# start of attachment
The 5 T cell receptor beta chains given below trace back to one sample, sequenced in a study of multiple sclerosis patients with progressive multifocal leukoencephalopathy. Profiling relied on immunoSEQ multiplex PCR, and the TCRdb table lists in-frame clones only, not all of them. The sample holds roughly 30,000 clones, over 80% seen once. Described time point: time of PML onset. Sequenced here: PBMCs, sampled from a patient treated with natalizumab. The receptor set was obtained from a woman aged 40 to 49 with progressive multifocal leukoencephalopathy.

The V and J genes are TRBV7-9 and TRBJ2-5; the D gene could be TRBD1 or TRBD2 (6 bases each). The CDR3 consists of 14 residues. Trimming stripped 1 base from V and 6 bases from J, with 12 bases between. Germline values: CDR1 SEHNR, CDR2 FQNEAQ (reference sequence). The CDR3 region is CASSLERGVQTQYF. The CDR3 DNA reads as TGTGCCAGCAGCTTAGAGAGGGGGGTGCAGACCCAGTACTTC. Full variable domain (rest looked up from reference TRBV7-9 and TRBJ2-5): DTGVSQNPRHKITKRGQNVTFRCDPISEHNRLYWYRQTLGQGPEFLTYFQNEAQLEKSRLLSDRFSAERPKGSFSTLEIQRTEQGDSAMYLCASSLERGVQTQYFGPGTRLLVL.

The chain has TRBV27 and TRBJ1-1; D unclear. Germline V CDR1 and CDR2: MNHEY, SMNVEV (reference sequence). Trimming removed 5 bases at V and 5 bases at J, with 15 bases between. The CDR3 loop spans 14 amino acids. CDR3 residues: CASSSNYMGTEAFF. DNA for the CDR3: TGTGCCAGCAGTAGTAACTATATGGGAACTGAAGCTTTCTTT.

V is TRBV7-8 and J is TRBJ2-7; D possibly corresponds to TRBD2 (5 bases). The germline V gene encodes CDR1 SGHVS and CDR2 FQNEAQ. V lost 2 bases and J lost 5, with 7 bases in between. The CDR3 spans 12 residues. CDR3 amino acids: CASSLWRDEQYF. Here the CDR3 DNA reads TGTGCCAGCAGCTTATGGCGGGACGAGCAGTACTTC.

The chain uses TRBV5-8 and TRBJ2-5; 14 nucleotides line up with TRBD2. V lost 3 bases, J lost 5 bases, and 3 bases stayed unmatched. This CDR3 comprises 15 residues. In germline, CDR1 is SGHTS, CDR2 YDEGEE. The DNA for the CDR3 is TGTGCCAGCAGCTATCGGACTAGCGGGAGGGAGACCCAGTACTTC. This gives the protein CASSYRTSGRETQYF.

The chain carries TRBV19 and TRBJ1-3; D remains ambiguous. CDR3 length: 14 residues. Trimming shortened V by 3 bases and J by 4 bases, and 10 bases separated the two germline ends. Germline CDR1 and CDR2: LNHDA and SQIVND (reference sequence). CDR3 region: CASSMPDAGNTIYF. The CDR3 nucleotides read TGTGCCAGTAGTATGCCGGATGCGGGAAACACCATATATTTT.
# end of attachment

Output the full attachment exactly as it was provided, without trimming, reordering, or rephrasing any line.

The 5 T cell receptor beta chains given below trace back to one sample, sequenced in a study of multiple sclerosis patients with progressive multifocal leukoencephalopathy. Profiling relied on immunoSEQ multiplex PCR, and the TCRdb table lists in-frame clones only, not all of them. The sample holds roughly 30,000 clones, over 80% seen once. Described time point: time of PML onset. Sequenced here: PBMCs, sampled from a patient treated with natalizumab. The receptor set was obtained from a woman aged 40 to 49 with progressive multifocal leukoencephalopathy.

The V and J genes are TRBV7-9 and TRBJ2-5; the D gene could be TRBD1 or TRBD2 (6 bases each). The CDR3 consists of 14 residues. Trimming stripped 1 base from V and 6 bases from J, with 12 bases between. Germline values: CDR1 SEHNR, CDR2 FQNEAQ (reference sequence). The CDR3 region is CASSLERGVQTQYF. The CDR3 DNA reads as TGTGCCAGCAGCTTAGAGAGGGGGGTGCAGACCCAGTACTTC. Full variable domain (rest looked up from reference TRBV7-9 and TRBJ2-5): DTGVSQNPRHKITKRGQNVTFRCDPISEHNRLYWYRQTLGQGPEFLTYFQNEAQLEKSRLLSDRFSAERPKGSFSTLEIQRTEQGDSAMYLCASSLERGVQTQYFGPGTRLLVL.

The chain has TRBV27 and TRBJ1-1; D unclear. Germline V CDR1 and CDR2: MNHEY, SMNVEV (reference sequence). Trimming removed 5 bases at V and 5 bases at J, with 15 bases between. The CDR3 loop spans 14 amino acids. CDR3 residues: CASSSNYMGTEAFF. DNA for the CDR3: TGTGCCAGCAGTAGTAACTATATGGGAACTGAAGCTTTCTTT.

V is TRBV7-8 and J is TRBJ2-7; D possibly corresponds to TRBD2 (5 bases). The germline V gene encodes CDR1 SGHVS and CDR2 FQNEAQ. V lost 2 bases and J lost 5, with 7 bases in between. The CDR3 spans 12 residues. CDR3 amino acids: CASSLWRDEQYF. Here the CDR3 DNA reads TGTGCCAGCAGCTTATGGCGGGACGAGCAGTACTTC.

The chain uses TRBV5-8 and TRBJ2-5; 14 nucleotides line up with TRBD2. V lost 3 bases, J lost 5 bases, and 3 bases stayed unmatched. This CDR3 comprises 15 residues. In germline, CDR1 is SGHTS, CDR2 YDEGEE. The DNA for the CDR3 is TGTGCCAGCAGCTATCGGACTAGCGGGAGGGAGACCCAGTACTTC. This gives the protein CASSYRTSGRETQYF.

The chain carries TRBV19 and TRBJ1-3; D remains ambiguous. CDR3 length: 14 residues. Trimming shortened V by 3 bases and J by 4 bases, and 10 bases separated the two germline ends. Germline CDR1 and CDR2: LNHDA and SQIVND (reference sequence). CDR3 region: CASSMPDAGNTIYF. The CDR3 nucleotides read TGTGCCAGTAGTATGCCGGATGCGGGAAACACCATATATTTT.